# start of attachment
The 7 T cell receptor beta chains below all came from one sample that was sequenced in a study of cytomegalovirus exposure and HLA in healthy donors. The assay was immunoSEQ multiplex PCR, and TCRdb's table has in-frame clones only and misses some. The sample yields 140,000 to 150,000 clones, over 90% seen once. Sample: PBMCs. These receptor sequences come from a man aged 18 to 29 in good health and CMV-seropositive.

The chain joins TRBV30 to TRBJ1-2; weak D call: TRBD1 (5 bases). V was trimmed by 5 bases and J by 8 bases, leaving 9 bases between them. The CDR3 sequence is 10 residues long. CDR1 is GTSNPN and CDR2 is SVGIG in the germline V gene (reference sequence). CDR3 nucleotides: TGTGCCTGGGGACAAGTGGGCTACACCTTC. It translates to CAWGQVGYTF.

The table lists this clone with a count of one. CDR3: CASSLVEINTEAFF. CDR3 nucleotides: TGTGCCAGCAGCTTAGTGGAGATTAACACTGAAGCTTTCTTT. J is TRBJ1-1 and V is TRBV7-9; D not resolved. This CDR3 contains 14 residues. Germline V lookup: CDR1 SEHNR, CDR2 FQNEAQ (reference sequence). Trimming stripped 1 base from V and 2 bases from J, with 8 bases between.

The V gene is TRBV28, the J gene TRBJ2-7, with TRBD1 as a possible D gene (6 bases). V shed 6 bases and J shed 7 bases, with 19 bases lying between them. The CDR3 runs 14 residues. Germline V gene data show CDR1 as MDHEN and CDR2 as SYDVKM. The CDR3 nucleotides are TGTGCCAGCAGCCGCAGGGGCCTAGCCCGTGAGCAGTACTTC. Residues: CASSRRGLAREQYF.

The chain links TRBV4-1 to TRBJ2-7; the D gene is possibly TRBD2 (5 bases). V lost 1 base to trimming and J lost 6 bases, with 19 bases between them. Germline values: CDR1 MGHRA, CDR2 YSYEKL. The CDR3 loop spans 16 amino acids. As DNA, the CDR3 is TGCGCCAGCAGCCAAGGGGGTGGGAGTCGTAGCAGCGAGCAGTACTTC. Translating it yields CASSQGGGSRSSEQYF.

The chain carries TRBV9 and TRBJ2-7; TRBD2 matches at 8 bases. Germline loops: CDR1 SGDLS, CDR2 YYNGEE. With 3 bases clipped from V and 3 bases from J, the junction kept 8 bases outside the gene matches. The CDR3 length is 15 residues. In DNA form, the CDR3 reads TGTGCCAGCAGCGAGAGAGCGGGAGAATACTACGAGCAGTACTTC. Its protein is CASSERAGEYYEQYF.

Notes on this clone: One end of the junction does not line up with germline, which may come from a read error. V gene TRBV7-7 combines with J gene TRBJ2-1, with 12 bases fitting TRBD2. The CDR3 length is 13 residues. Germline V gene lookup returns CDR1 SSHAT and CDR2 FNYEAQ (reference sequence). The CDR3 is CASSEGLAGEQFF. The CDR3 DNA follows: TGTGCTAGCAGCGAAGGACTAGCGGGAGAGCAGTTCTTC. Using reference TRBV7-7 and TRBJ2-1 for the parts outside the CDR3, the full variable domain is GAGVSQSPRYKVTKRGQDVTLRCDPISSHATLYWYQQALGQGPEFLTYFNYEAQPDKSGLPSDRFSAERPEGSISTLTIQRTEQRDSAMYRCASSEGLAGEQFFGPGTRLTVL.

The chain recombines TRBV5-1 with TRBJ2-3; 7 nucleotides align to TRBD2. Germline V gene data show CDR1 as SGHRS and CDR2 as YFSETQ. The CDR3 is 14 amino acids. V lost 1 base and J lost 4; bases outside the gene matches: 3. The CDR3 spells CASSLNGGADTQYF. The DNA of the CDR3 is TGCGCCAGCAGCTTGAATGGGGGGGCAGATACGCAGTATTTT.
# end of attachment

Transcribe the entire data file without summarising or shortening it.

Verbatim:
The 7 T cell receptor beta chains below all came from one sample that was sequenced in a study of cytomegalovirus exposure and HLA in healthy donors. The assay was immunoSEQ multiplex PCR, and TCRdb's table has in-frame clones only and misses some. The sample yields 140,000 to 150,000 clones, over 90% seen once. Sample: PBMCs. These receptor sequences come from a man aged 18 to 29 in good health and CMV-seropositive.

The chain joins TRBV30 to TRBJ1-2; weak D call: TRBD1 (5 bases). V was trimmed by 5 bases and J by 8 bases, leaving 9 bases between them. The CDR3 sequence is 10 residues long. CDR1 is GTSNPN and CDR2 is SVGIG in the germline V gene (reference sequence). CDR3 nucleotides: TGTGCCTGGGGACAAGTGGGCTACACCTTC. It translates to CAWGQVGYTF.

The table lists this clone with a count of one. CDR3: CASSLVEINTEAFF. CDR3 nucleotides: TGTGCCAGCAGCTTAGTGGAGATTAACACTGAAGCTTTCTTT. J is TRBJ1-1 and V is TRBV7-9; D not resolved. This CDR3 contains 14 residues. Germline V lookup: CDR1 SEHNR, CDR2 FQNEAQ (reference sequence). Trimming stripped 1 base from V and 2 bases from J, with 8 bases between.

The V gene is TRBV28, the J gene TRBJ2-7, with TRBD1 as a possible D gene (6 bases). V shed 6 bases and J shed 7 bases, with 19 bases lying between them. The CDR3 runs 14 residues. Germline V gene data show CDR1 as MDHEN and CDR2 as SYDVKM. The CDR3 nucleotides are TGTGCCAGCAGCCGCAGGGGCCTAGCCCGTGAGCAGTACTTC. Residues: CASSRRGLAREQYF.

The chain links TRBV4-1 to TRBJ2-7; the D gene is possibly TRBD2 (5 bases). V lost 1 base to trimming and J lost 6 bases, with 19 bases between them. Germline values: CDR1 MGHRA, CDR2 YSYEKL. The CDR3 loop spans 16 amino acids. As DNA, the CDR3 is TGCGCCAGCAGCCAAGGGGGTGGGAGTCGTAGCAGCGAGCAGTACTTC. Translating it yields CASSQGGGSRSSEQYF.

The chain carries TRBV9 and TRBJ2-7; TRBD2 matches at 8 bases. Germline loops: CDR1 SGDLS, CDR2 YYNGEE. With 3 bases clipped from V and 3 bases from J, the junction kept 8 bases outside the gene matches. The CDR3 length is 15 residues. In DNA form, the CDR3 reads TGTGCCAGCAGCGAGAGAGCGGGAGAATACTACGAGCAGTACTTC. Its protein is CASSERAGEYYEQYF.

Notes on this clone: One end of the junction does not line up with germline, which may come from a read error. V gene TRBV7-7 combines with J gene TRBJ2-1, with 12 bases fitting TRBD2. The CDR3 length is 13 residues. Germline V gene lookup returns CDR1 SSHAT and CDR2 FNYEAQ (reference sequence). The CDR3 is CASSEGLAGEQFF. The CDR3 DNA follows: TGTGCTAGCAGCGAAGGACTAGCGGGAGAGCAGTTCTTC. Using reference TRBV7-7 and TRBJ2-1 for the parts outside the CDR3, the full variable domain is GAGVSQSPRYKVTKRGQDVTLRCDPISSHATLYWYQQALGQGPEFLTYFNYEAQPDKSGLPSDRFSAERPEGSISTLTIQRTEQRDSAMYRCASSEGLAGEQFFGPGTRLTVL.

The chain recombines TRBV5-1 with TRBJ2-3; 7 nucleotides align to TRBD2. Germline V gene data show CDR1 as SGHRS and CDR2 as YFSETQ. The CDR3 is 14 amino acids. V lost 1 base and J lost 4; bases outside the gene matches: 3. The CDR3 spells CASSLNGGADTQYF. The DNA of the CDR3 is TGCGCCAGCAGCTTGAATGGGGGGGCAGATACGCAGTATTTT.